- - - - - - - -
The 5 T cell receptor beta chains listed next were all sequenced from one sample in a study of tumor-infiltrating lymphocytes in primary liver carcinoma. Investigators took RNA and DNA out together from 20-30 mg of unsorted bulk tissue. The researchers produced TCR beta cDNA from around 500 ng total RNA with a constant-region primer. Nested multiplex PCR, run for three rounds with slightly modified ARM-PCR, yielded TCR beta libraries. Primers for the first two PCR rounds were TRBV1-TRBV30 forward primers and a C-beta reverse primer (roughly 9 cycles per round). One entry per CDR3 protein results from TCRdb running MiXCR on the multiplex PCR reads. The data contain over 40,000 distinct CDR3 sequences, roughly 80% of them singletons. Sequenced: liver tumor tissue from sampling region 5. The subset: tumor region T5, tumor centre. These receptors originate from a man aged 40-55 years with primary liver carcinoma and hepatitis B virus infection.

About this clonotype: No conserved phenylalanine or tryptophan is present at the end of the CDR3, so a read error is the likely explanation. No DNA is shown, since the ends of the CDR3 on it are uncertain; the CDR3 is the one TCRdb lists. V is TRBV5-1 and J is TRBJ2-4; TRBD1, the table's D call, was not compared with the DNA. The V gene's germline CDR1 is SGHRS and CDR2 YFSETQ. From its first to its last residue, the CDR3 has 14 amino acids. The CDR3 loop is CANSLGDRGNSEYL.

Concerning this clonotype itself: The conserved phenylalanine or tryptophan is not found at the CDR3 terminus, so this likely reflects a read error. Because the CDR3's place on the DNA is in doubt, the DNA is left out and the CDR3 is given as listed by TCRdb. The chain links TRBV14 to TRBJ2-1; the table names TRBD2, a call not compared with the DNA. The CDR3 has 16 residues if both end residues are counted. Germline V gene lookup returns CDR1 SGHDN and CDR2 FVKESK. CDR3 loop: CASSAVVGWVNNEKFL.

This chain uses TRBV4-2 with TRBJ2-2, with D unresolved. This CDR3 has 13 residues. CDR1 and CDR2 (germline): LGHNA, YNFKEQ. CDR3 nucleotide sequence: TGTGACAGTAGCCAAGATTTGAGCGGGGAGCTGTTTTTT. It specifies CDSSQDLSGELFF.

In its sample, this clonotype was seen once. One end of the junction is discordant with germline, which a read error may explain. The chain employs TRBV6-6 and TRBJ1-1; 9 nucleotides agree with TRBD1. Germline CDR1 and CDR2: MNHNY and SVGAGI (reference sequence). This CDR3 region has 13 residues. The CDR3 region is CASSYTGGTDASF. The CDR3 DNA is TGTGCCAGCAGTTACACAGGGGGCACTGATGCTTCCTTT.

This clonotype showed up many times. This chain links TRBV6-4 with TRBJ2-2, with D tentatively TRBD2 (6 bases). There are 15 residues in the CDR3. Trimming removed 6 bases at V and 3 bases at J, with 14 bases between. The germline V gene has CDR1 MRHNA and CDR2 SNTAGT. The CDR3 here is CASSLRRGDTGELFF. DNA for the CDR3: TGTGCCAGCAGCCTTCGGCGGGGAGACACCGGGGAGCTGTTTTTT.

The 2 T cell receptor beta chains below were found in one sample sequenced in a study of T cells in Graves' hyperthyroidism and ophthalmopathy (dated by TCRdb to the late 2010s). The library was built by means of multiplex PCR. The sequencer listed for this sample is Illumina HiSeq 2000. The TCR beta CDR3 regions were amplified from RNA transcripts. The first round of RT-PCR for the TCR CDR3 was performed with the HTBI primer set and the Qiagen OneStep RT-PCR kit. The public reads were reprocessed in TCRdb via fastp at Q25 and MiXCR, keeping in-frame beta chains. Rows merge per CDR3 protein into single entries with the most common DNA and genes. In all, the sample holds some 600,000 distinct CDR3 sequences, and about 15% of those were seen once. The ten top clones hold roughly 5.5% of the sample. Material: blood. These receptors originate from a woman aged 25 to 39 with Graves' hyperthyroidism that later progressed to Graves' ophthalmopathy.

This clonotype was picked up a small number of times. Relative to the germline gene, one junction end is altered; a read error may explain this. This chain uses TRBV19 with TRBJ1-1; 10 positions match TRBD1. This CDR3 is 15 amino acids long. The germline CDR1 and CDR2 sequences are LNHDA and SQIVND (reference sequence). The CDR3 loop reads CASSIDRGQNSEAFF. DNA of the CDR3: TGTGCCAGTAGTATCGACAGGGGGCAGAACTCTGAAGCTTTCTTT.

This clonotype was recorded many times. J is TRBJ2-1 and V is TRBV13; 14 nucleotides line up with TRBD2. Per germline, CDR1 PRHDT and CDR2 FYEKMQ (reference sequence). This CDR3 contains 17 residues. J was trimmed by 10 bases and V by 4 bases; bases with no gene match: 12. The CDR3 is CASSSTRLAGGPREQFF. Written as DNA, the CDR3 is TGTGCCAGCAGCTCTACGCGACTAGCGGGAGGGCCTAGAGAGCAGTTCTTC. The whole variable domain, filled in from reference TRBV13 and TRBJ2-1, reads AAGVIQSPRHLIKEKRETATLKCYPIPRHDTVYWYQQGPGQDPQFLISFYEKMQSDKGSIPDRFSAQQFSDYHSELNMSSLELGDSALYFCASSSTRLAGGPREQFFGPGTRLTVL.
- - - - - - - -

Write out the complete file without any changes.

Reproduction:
The 5 T cell receptor beta chains listed next were all sequenced from one sample in a study of tumor-infiltrating lymphocytes in primary liver carcinoma. Investigators took RNA and DNA out together from 20-30 mg of unsorted bulk tissue. The researchers produced TCR beta cDNA from around 500 ng total RNA with a constant-region primer. Nested multiplex PCR, run for three rounds with slightly modified ARM-PCR, yielded TCR beta libraries. Primers for the first two PCR rounds were TRBV1-TRBV30 forward primers and a C-beta reverse primer (roughly 9 cycles per round). One entry per CDR3 protein results from TCRdb running MiXCR on the multiplex PCR reads. The data contain over 40,000 distinct CDR3 sequences, roughly 80% of them singletons. Sequenced: liver tumor tissue from sampling region 5. The subset: tumor region T5, tumor centre. These receptors originate from a man aged 40-55 years with primary liver carcinoma and hepatitis B virus infection.

About this clonotype: No conserved phenylalanine or tryptophan is present at the end of the CDR3, so a read error is the likely explanation. No DNA is shown, since the ends of the CDR3 on it are uncertain; the CDR3 is the one TCRdb lists. V is TRBV5-1 and J is TRBJ2-4; TRBD1, the table's D call, was not compared with the DNA. The V gene's germline CDR1 is SGHRS and CDR2 YFSETQ. From its first to its last residue, the CDR3 has 14 amino acids. The CDR3 loop is CANSLGDRGNSEYL.

Concerning this clonotype itself: The conserved phenylalanine or tryptophan is not found at the CDR3 terminus, so this likely reflects a read error. Because the CDR3's place on the DNA is in doubt, the DNA is left out and the CDR3 is given as listed by TCRdb. The chain links TRBV14 to TRBJ2-1; the table names TRBD2, a call not compared with the DNA. The CDR3 has 16 residues if both end residues are counted. Germline V gene lookup returns CDR1 SGHDN and CDR2 FVKESK. CDR3 loop: CASSAVVGWVNNEKFL.

This chain uses TRBV4-2 with TRBJ2-2, with D unresolved. This CDR3 has 13 residues. CDR1 and CDR2 (germline): LGHNA, YNFKEQ. CDR3 nucleotide sequence: TGTGACAGTAGCCAAGATTTGAGCGGGGAGCTGTTTTTT. It specifies CDSSQDLSGELFF.

In its sample, this clonotype was seen once. One end of the junction is discordant with germline, which a read error may explain. The chain employs TRBV6-6 and TRBJ1-1; 9 nucleotides agree with TRBD1. Germline CDR1 and CDR2: MNHNY and SVGAGI (reference sequence). This CDR3 region has 13 residues. The CDR3 region is CASSYTGGTDASF. The CDR3 DNA is TGTGCCAGCAGTTACACAGGGGGCACTGATGCTTCCTTT.

This clonotype showed up many times. This chain links TRBV6-4 with TRBJ2-2, with D tentatively TRBD2 (6 bases). There are 15 residues in the CDR3. Trimming removed 6 bases at V and 3 bases at J, with 14 bases between. The germline V gene has CDR1 MRHNA and CDR2 SNTAGT. The CDR3 here is CASSLRRGDTGELFF. DNA for the CDR3: TGTGCCAGCAGCCTTCGGCGGGGAGACACCGGGGAGCTGTTTTTT.

The 2 T cell receptor beta chains below were found in one sample sequenced in a study of T cells in Graves' hyperthyroidism and ophthalmopathy (dated by TCRdb to the late 2010s). The library was built by means of multiplex PCR. The sequencer listed for this sample is Illumina HiSeq 2000. The TCR beta CDR3 regions were amplified from RNA transcripts. The first round of RT-PCR for the TCR CDR3 was performed with the HTBI primer set and the Qiagen OneStep RT-PCR kit. The public reads were reprocessed in TCRdb via fastp at Q25 and MiXCR, keeping in-frame beta chains. Rows merge per CDR3 protein into single entries with the most common DNA and genes. In all, the sample holds some 600,000 distinct CDR3 sequences, and about 15% of those were seen once. The ten top clones hold roughly 5.5% of the sample. Material: blood. These receptors originate from a woman aged 25 to 39 with Graves' hyperthyroidism that later progressed to Graves' ophthalmopathy.

This clonotype was picked up a small number of times. Relative to the germline gene, one junction end is altered; a read error may explain this. This chain uses TRBV19 with TRBJ1-1; 10 positions match TRBD1. This CDR3 is 15 amino acids long. The germline CDR1 and CDR2 sequences are LNHDA and SQIVND (reference sequence). The CDR3 loop reads CASSIDRGQNSEAFF. DNA of the CDR3: TGTGCCAGTAGTATCGACAGGGGGCAGAACTCTGAAGCTTTCTTT.

This clonotype was recorded many times. J is TRBJ2-1 and V is TRBV13; 14 nucleotides line up with TRBD2. Per germline, CDR1 PRHDT and CDR2 FYEKMQ (reference sequence). This CDR3 contains 17 residues. J was trimmed by 10 bases and V by 4 bases; bases with no gene match: 12. The CDR3 is CASSSTRLAGGPREQFF. Written as DNA, the CDR3 is TGTGCCAGCAGCTCTACGCGACTAGCGGGAGGGCCTAGAGAGCAGTTCTTC. The whole variable domain, filled in from reference TRBV13 and TRBJ2-1, reads AAGVIQSPRHLIKEKRETATLKCYPIPRHDTVYWYQQGPGQDPQFLISFYEKMQSDKGSIPDRFSAQQFSDYHSELNMSSLELGDSALYFCASSSTRLAGGPREQFFGPGTRLTVL.